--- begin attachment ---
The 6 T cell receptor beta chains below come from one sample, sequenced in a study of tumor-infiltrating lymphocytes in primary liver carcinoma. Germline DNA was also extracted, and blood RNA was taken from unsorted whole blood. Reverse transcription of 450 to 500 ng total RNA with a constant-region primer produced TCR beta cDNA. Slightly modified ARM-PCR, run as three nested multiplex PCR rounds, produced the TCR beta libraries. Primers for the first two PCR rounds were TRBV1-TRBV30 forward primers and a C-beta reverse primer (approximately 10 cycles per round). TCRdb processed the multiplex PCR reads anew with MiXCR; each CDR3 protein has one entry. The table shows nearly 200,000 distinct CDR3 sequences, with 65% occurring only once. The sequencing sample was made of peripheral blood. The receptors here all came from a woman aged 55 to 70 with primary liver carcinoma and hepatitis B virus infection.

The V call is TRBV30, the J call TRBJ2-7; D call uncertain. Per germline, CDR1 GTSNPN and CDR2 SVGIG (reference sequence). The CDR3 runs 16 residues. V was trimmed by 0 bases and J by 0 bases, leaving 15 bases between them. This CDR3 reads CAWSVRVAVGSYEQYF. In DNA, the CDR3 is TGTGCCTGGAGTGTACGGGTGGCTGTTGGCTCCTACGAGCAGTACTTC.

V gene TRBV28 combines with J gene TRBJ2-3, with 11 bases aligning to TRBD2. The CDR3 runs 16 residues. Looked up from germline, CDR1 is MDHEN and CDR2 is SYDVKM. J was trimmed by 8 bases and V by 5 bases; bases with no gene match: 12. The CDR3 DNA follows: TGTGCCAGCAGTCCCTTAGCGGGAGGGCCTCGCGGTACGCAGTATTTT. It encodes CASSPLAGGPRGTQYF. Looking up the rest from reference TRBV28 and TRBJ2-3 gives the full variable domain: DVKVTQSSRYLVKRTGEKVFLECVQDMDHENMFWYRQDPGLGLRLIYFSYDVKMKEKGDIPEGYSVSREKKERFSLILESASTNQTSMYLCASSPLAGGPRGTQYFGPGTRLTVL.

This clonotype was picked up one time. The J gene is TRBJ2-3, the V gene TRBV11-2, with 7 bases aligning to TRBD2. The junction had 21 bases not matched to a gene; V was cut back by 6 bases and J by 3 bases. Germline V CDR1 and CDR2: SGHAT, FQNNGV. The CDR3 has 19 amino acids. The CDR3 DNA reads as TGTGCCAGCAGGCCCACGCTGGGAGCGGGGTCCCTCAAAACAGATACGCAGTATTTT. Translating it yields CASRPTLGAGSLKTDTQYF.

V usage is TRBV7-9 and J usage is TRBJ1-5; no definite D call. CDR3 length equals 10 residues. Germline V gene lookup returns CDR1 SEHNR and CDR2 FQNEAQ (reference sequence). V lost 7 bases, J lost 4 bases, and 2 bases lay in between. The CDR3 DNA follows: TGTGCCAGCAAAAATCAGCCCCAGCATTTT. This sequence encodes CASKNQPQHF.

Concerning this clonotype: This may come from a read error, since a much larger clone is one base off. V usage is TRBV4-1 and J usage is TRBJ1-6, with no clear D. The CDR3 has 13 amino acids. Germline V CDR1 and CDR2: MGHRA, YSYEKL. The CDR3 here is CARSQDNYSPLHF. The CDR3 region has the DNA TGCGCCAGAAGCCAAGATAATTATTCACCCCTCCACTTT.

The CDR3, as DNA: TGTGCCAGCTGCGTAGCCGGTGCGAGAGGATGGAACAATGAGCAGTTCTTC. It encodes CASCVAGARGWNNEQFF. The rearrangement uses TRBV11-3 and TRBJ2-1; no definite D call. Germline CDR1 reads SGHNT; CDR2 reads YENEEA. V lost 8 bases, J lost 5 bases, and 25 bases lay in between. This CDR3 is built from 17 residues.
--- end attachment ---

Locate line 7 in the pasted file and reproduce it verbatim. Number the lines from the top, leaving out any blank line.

The CDR3, as DNA: TGTGCCAGCTGCGTAGCCGGTGCGAGAGGATGGAACAATGAGCAGTTCTTC. It encodes CASCVAGARGWNNEQFF. The rearrangement uses TRBV11-3 and TRBJ2-1; no definite D call. Germline CDR1 reads SGHNT; CDR2 reads YENEEA. V lost 8 bases, J lost 5 bases, and 25 bases lay in between. This CDR3 is built from 17 residues.